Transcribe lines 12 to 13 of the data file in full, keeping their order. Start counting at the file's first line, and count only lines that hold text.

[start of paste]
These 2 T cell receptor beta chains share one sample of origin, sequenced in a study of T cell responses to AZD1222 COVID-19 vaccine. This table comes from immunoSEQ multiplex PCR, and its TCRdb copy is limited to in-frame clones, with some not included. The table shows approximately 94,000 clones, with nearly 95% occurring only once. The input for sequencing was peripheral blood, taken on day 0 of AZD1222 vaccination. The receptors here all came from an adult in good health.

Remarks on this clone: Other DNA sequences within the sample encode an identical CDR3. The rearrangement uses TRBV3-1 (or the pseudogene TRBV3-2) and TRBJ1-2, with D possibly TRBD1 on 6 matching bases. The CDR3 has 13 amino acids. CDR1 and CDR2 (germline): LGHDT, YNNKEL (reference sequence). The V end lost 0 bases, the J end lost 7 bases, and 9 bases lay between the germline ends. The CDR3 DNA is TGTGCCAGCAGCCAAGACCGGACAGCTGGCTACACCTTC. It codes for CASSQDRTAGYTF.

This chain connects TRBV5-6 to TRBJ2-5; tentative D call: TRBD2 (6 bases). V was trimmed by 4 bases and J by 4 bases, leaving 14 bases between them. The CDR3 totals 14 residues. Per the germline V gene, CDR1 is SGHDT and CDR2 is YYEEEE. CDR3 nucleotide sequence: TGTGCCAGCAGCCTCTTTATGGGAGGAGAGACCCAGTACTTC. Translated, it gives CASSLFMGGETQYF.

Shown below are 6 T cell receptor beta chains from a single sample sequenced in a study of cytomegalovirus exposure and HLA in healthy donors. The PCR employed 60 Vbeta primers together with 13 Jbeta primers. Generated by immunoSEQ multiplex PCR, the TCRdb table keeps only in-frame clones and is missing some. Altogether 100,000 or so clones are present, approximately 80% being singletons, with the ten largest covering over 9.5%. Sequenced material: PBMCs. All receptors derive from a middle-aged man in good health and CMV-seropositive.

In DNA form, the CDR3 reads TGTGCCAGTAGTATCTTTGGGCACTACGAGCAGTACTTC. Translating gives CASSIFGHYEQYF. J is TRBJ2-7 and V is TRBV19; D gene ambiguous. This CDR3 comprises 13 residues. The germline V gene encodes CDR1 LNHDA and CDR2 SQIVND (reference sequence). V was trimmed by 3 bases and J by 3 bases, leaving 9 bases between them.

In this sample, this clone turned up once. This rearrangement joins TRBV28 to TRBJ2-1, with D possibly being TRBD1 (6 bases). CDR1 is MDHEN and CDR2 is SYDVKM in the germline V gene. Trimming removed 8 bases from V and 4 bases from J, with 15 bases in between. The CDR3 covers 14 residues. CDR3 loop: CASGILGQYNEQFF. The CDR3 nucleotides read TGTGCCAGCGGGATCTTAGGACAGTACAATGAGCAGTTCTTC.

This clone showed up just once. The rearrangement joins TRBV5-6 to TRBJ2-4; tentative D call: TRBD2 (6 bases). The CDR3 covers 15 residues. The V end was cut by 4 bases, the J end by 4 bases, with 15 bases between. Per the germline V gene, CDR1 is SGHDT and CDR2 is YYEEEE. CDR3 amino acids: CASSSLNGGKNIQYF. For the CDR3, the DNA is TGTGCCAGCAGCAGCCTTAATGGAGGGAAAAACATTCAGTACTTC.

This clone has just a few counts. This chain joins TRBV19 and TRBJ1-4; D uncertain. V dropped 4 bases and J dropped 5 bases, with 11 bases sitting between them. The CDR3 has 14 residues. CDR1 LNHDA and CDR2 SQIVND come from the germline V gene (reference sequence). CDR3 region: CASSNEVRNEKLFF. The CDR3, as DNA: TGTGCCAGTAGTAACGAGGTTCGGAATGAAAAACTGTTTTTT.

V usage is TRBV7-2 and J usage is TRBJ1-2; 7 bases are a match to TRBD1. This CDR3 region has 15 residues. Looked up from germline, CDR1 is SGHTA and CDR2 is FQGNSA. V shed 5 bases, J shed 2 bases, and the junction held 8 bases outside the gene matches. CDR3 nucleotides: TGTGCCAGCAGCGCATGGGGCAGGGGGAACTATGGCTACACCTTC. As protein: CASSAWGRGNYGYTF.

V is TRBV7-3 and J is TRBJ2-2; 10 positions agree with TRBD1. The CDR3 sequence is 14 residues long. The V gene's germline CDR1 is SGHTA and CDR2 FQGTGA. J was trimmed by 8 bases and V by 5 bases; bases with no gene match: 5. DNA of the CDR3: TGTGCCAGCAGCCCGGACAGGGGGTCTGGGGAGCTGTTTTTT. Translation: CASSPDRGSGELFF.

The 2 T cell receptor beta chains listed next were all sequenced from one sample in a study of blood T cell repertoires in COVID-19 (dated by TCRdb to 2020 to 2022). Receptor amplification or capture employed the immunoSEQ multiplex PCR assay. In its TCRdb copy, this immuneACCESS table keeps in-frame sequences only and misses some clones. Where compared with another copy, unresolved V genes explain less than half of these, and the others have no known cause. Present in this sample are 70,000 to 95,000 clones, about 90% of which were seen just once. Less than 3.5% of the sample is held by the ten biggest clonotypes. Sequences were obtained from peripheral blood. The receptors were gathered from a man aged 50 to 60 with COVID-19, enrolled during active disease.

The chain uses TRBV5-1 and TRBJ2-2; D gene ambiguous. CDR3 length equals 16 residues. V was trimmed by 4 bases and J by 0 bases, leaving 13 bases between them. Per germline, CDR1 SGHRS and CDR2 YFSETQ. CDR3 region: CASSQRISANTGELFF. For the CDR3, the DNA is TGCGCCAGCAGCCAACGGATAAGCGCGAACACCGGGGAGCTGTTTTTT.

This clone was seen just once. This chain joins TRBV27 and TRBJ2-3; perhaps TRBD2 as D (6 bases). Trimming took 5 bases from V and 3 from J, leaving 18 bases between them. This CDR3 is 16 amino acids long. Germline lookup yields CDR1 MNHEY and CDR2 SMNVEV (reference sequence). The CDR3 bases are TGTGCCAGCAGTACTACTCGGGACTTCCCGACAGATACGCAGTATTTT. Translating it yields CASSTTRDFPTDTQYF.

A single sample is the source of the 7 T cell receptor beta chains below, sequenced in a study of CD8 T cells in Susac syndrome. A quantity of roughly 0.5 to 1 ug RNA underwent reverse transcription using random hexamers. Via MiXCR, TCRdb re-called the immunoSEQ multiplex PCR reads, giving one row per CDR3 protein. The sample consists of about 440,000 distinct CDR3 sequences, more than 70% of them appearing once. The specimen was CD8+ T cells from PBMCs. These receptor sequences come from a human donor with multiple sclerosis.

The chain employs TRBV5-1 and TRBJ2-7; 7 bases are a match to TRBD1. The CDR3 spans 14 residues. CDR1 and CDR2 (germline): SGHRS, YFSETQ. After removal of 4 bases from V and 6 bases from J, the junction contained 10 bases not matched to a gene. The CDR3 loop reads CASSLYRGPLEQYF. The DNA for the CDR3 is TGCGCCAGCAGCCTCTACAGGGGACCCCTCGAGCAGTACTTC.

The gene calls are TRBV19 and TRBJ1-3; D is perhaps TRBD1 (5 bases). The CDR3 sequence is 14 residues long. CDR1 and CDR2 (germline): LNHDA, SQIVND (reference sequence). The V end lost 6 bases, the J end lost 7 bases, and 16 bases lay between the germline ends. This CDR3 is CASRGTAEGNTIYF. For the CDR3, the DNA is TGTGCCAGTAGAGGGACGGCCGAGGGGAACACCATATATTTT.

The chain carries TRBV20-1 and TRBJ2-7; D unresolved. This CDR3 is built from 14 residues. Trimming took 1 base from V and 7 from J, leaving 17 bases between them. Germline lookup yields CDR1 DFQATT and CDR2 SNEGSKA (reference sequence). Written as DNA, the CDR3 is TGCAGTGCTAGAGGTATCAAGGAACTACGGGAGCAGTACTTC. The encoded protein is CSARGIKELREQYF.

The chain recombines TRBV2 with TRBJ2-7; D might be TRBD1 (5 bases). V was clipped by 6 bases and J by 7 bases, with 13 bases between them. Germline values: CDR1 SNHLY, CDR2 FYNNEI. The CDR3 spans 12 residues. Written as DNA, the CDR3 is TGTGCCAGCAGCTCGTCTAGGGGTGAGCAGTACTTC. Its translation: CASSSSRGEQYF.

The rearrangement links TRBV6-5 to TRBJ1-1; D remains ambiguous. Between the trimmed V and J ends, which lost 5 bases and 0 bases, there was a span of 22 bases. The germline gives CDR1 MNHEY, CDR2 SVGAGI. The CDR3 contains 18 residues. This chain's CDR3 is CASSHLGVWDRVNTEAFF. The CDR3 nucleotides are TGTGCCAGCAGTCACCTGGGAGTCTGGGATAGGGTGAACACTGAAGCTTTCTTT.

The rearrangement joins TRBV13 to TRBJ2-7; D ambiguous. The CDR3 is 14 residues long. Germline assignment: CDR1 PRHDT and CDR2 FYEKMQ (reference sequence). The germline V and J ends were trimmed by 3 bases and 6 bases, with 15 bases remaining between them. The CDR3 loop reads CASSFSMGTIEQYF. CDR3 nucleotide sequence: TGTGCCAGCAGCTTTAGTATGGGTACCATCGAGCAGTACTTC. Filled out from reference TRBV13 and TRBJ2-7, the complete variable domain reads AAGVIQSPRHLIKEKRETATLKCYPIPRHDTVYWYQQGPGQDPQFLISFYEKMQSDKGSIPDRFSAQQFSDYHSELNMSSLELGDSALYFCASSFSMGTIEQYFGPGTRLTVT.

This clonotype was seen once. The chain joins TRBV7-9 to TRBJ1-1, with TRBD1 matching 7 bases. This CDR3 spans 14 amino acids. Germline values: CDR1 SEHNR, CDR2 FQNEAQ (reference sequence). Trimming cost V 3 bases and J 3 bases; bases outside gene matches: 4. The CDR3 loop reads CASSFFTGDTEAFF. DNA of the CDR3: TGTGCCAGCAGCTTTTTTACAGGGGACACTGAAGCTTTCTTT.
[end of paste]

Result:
The chain uses TRBV5-1 and TRBJ2-2; D gene ambiguous. CDR3 length equals 16 residues. V was trimmed by 4 bases and J by 0 bases, leaving 13 bases between them. Per germline, CDR1 SGHRS and CDR2 YFSETQ. CDR3 region: CASSQRISANTGELFF. For the CDR3, the DNA is TGCGCCAGCAGCCAACGGATAAGCGCGAACACCGGGGAGCTGTTTTTT.

This clone was seen just once. This chain joins TRBV27 and TRBJ2-3; perhaps TRBD2 as D (6 bases). Trimming took 5 bases from V and 3 from J, leaving 18 bases between them. This CDR3 is 16 amino acids long. Germline lookup yields CDR1 MNHEY and CDR2 SMNVEV (reference sequence). The CDR3 bases are TGTGCCAGCAGTACTACTCGGGACTTCCCGACAGATACGCAGTATTTT. Translating it yields CASSTTRDFPTDTQYF.